Month: July 2009

Are you making new fans?

I spent this last weekend taking in all the great music at Vancouver Island Musicfest. It was cool to see how many bands, some very famous and others on their way up, handled their audiences and the backstage crew.

I had the privilege of being both an audience member and  also an MC for the Saturday mainstage (which was SO cool, by the way!)

Without fans, the bands that played would not be where they are. Without the crew they would not sound as good as they do. Obviously.

So when I am told that I can’t take a photo of a famous performer while they are on stage, from the side of the stage, I have to wonder, is this performer thinking about making new fans? I spent the festival taking photos and tweeting about the bands that I liked and had I been able to take a photo I would have tweeted something nice along with the #vimf and my followers would have thought ‘cool’ and maybe RTed.

But I didn’t tweet and more importantly, others tweeted negative things. No new fans made here.

Then the next band came on. I noticed that they had been hanging around the festival all weekend (not just shipped in and out of the stage covertly). They had made friends at the festival, they thanked the crew and volunteers numerous time while onstage and brought members from other bands on stage to play with them. They were not precious.

So I tweeted! And within 12 hours they were now following my tweets. So I will tweet some more and now they have a new fan (and probably thousands more, judging by the reaction to their show)… and it helps that as a band they were incredible!

The band is Enter the Haggis and now I am blogging about them too.

So the other performer may have been famous, once upon a time, but I don’t think any new fans were made this weekend.

Enter the Haggis… You Rock!

Pick a card… any card!

I was getting ready to go play a gig last night and was trying to put a set list together from my cue cards and I realised that I don’t really care what order I play my songs or which songs I sing.

So I had the idea that I would let the audience chose the cards for me.

It turned out to be a great idea because I didn’t know what I was playing next, so it kept it fresh and the audience seemed to enjoy being a part of the show.

I don’t really enjoy gigs where the audience listens quietly. I prefer a bit of heckling and interaction (a hangover from my comedy days I presume). So this was the perfect way to add spark and participation to my gig. It was a really fun show.

Try it and let me know how it works for you.


I joined Taxi just over a year ago. The news of my new membership was met with some disdain from other musicians and words like ‘rip-off’ and ‘wasted money’ were bandied around.

At the time a lot of my friends had decided to go back to school to be nurses/therapists/rocket scientists etc. My youngest was now in school full time and knew that this was time for career decisions – I had already had a 20 year career in comedy and it was time for a change. I just didn’t feel funny anymore, ask my friends!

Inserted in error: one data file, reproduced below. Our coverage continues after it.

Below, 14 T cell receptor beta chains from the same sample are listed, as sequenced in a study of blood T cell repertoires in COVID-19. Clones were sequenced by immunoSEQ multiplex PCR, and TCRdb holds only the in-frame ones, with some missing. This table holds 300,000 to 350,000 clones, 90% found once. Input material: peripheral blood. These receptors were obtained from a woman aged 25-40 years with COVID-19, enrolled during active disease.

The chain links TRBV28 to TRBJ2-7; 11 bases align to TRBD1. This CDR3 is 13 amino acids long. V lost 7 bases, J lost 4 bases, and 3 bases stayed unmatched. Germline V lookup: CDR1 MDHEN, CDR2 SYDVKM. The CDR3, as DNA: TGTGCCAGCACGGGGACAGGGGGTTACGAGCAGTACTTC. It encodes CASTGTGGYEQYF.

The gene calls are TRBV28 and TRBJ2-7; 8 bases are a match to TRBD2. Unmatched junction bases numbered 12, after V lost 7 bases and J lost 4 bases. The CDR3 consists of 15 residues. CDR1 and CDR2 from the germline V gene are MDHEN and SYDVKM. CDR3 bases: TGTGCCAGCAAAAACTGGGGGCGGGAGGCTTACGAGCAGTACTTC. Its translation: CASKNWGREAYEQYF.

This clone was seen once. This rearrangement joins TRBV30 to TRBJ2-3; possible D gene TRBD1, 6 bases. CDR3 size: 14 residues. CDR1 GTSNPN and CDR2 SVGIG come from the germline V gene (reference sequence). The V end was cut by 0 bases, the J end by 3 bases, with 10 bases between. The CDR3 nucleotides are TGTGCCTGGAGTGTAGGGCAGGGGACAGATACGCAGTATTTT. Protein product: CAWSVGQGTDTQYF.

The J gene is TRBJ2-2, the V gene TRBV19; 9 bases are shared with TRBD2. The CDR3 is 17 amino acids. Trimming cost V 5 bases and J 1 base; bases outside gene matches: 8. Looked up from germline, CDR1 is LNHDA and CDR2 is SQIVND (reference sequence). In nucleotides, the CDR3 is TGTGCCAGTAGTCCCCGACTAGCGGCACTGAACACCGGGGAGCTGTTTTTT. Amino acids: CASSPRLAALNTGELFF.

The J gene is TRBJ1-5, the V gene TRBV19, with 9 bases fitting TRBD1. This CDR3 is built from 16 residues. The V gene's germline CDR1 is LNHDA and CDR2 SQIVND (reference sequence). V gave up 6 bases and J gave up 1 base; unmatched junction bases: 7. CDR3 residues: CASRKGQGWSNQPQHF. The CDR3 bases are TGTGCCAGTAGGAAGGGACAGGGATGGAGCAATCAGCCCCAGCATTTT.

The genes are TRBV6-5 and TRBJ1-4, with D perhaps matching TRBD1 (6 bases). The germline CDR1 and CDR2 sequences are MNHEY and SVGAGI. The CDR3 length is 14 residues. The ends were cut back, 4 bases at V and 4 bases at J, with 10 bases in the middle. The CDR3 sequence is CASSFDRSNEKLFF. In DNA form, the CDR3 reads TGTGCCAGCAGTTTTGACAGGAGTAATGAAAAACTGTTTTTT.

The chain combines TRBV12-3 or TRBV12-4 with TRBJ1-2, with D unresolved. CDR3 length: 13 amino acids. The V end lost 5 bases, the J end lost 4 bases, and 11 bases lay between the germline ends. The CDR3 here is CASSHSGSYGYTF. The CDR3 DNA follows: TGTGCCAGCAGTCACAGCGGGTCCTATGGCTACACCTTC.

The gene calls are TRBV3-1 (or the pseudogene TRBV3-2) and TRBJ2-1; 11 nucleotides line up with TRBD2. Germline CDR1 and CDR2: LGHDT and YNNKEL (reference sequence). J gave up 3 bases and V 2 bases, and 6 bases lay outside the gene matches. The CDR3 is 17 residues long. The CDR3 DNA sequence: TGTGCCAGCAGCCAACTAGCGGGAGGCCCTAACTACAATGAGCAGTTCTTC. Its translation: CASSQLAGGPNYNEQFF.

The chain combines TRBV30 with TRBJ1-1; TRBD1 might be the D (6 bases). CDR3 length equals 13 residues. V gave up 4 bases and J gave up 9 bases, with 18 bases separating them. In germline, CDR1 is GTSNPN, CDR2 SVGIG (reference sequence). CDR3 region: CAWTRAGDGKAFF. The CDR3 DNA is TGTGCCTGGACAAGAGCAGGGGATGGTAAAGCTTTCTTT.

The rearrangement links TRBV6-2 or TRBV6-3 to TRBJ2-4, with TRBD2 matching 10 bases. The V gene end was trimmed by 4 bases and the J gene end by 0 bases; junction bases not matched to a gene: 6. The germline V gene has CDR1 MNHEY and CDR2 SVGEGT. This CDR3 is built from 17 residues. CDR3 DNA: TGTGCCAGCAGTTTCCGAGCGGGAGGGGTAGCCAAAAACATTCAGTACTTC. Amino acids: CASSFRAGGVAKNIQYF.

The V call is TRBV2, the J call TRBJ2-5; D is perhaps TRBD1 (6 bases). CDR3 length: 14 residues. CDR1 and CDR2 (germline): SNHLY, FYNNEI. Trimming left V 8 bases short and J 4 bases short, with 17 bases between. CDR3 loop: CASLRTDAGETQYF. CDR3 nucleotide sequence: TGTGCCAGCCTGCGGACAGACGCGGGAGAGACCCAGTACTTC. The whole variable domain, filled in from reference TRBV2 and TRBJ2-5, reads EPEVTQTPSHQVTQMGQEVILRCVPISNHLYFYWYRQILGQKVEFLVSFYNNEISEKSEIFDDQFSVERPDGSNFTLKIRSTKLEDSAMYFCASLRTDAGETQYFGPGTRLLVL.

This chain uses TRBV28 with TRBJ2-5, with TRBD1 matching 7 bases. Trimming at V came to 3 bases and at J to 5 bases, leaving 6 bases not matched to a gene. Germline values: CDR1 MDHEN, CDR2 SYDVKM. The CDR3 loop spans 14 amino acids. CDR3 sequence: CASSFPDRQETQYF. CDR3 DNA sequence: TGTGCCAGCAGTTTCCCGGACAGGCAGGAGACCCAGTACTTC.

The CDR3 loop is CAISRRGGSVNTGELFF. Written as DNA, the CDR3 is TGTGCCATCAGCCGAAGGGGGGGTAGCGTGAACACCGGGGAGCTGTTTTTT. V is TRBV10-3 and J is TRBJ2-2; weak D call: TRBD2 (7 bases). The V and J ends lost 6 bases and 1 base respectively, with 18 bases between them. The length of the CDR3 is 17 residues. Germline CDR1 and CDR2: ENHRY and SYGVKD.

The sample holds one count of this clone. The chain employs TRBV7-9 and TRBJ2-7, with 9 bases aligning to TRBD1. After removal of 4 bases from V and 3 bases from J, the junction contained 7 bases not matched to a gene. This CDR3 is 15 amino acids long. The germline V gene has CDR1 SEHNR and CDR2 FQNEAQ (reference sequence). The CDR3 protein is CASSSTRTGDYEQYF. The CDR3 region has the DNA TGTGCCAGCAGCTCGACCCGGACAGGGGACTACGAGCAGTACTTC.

What caught my attention about Taxi was an email I received from them with the story of an artist who spoke about how hard work and perseverance, along with listening to Taxi’s critiques had brought him success. This really struck a chord with me. I am from the school of “if you work really hard at it you get good at it”. And I wanted to get really good at writing songs.

So I looked at Taxi and decided that it was WAY cheaper than going back to school. I already knew that writing and singing were the two things that I was really passionate about, I got the ok from the bread-winner in the house and I went for it. 

So as soon as the kids left in the morning I worked solidly until I had to pick them up – I LOVED every minute of it. The first critiques I got were nice enough, but very fair and I had lots of work to do. I had started out wanting to write for others but what I quickly gleaned from the critiques was that it was my voice that stood out from the songs. (I discovered that writing Country was SO not my thing!)

The critiques gradually led me to write in a way that I had never written before, simple, quirky pop songs. And what was weird was that I was finally writing the music that I actually listen to. Now I was getting critiques I could be proud of. Here is a recent one from a Taxi forward.

“Helen – Put quite simply, I love your stuff. It sounds extremely distinctive, in part because of the charismatic vocal performances, but also because of the way in which you’ve chosen to illustrate the arrangements. In terms of melody, the songs are simply irresistible. After hearing just one verse and chorus it feels as if I’ve known the songs my entire life. I am more than pleased to forward both of these wonderful songs for this listing, and I look forward to hearing more of your material in the future.”

After gradually getting more and more forwards I have just signed 2 publishing agreements.

The money I have spent on Taxi has been invaluable because it has shown me that I know what I want to do and that I am capable of doing it.